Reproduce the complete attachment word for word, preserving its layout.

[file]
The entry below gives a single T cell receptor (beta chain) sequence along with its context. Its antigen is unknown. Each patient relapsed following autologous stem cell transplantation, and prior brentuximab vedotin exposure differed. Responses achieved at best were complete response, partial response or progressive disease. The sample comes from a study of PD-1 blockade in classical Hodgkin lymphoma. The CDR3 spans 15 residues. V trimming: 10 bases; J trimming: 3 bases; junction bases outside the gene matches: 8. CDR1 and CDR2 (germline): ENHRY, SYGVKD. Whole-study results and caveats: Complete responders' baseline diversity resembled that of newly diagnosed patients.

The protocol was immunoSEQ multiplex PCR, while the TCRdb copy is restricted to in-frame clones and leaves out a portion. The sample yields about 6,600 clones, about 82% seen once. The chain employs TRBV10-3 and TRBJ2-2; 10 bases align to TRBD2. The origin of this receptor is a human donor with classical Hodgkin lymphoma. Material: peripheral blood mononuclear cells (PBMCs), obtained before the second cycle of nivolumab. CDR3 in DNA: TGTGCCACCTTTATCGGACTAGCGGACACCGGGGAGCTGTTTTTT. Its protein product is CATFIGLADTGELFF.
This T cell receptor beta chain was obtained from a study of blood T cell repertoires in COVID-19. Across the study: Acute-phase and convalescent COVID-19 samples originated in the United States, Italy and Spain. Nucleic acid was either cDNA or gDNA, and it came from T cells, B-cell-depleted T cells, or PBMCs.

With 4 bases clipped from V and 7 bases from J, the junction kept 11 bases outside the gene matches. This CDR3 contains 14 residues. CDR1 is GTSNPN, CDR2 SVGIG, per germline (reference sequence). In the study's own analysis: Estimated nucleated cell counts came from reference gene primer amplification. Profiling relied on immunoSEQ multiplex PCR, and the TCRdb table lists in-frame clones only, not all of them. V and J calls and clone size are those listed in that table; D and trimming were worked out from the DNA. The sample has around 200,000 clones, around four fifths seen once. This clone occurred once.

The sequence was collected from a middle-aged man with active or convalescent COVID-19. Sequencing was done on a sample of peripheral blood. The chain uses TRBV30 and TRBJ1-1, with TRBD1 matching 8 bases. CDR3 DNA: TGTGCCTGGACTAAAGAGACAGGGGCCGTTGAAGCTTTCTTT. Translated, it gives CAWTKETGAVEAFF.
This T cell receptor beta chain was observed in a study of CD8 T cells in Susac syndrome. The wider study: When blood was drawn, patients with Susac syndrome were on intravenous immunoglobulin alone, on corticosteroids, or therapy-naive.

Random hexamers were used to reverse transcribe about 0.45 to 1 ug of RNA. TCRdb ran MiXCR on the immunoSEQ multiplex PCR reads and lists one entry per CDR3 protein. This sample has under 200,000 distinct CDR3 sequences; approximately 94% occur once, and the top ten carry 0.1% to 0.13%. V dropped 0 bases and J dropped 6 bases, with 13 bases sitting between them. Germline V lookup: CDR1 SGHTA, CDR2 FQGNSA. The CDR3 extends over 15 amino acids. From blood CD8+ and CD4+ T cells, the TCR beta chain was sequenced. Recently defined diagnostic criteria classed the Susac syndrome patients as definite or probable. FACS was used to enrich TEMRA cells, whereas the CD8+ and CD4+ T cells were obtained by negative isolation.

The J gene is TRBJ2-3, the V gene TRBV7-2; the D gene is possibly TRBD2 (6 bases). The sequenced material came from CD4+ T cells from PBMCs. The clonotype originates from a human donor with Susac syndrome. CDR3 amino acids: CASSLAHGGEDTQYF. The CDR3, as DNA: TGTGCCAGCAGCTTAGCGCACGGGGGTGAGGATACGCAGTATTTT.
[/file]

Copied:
The entry below gives a single T cell receptor (beta chain) sequence along with its context. Its antigen is unknown. Each patient relapsed following autologous stem cell transplantation, and prior brentuximab vedotin exposure differed. Responses achieved at best were complete response, partial response or progressive disease. The sample comes from a study of PD-1 blockade in classical Hodgkin lymphoma. The CDR3 spans 15 residues. V trimming: 10 bases; J trimming: 3 bases; junction bases outside the gene matches: 8. CDR1 and CDR2 (germline): ENHRY, SYGVKD. Whole-study results and caveats: Complete responders' baseline diversity resembled that of newly diagnosed patients.

The protocol was immunoSEQ multiplex PCR, while the TCRdb copy is restricted to in-frame clones and leaves out a portion. The sample yields about 6,600 clones, about 82% seen once. The chain employs TRBV10-3 and TRBJ2-2; 10 bases align to TRBD2. The origin of this receptor is a human donor with classical Hodgkin lymphoma. Material: peripheral blood mononuclear cells (PBMCs), obtained before the second cycle of nivolumab. CDR3 in DNA: TGTGCCACCTTTATCGGACTAGCGGACACCGGGGAGCTGTTTTTT. Its protein product is CATFIGLADTGELFF.
This T cell receptor beta chain was obtained from a study of blood T cell repertoires in COVID-19. Across the study: Acute-phase and convalescent COVID-19 samples originated in the United States, Italy and Spain. Nucleic acid was either cDNA or gDNA, and it came from T cells, B-cell-depleted T cells, or PBMCs.

With 4 bases clipped from V and 7 bases from J, the junction kept 11 bases outside the gene matches. This CDR3 contains 14 residues. CDR1 is GTSNPN, CDR2 SVGIG, per germline (reference sequence). In the study's own analysis: Estimated nucleated cell counts came from reference gene primer amplification. Profiling relied on immunoSEQ multiplex PCR, and the TCRdb table lists in-frame clones only, not all of them. V and J calls and clone size are those listed in that table; D and trimming were worked out from the DNA. The sample has around 200,000 clones, around four fifths seen once. This clone occurred once.

The sequence was collected from a middle-aged man with active or convalescent COVID-19. Sequencing was done on a sample of peripheral blood. The chain uses TRBV30 and TRBJ1-1, with TRBD1 matching 8 bases. CDR3 DNA: TGTGCCTGGACTAAAGAGACAGGGGCCGTTGAAGCTTTCTTT. Translated, it gives CAWTKETGAVEAFF.
This T cell receptor beta chain was observed in a study of CD8 T cells in Susac syndrome. The wider study: When blood was drawn, patients with Susac syndrome were on intravenous immunoglobulin alone, on corticosteroids, or therapy-naive.

Random hexamers were used to reverse transcribe about 0.45 to 1 ug of RNA. TCRdb ran MiXCR on the immunoSEQ multiplex PCR reads and lists one entry per CDR3 protein. This sample has under 200,000 distinct CDR3 sequences; approximately 94% occur once, and the top ten carry 0.1% to 0.13%. V dropped 0 bases and J dropped 6 bases, with 13 bases sitting between them. Germline V lookup: CDR1 SGHTA, CDR2 FQGNSA. The CDR3 extends over 15 amino acids. From blood CD8+ and CD4+ T cells, the TCR beta chain was sequenced. Recently defined diagnostic criteria classed the Susac syndrome patients as definite or probable. FACS was used to enrich TEMRA cells, whereas the CD8+ and CD4+ T cells were obtained by negative isolation.

The J gene is TRBJ2-3, the V gene TRBV7-2; the D gene is possibly TRBD2 (6 bases). The sequenced material came from CD4+ T cells from PBMCs. The clonotype originates from a human donor with Susac syndrome. CDR3 amino acids: CASSLAHGGEDTQYF. The CDR3, as DNA: TGTGCCAGCAGCTTAGCGCACGGGGGTGAGGATACGCAGTATTTT.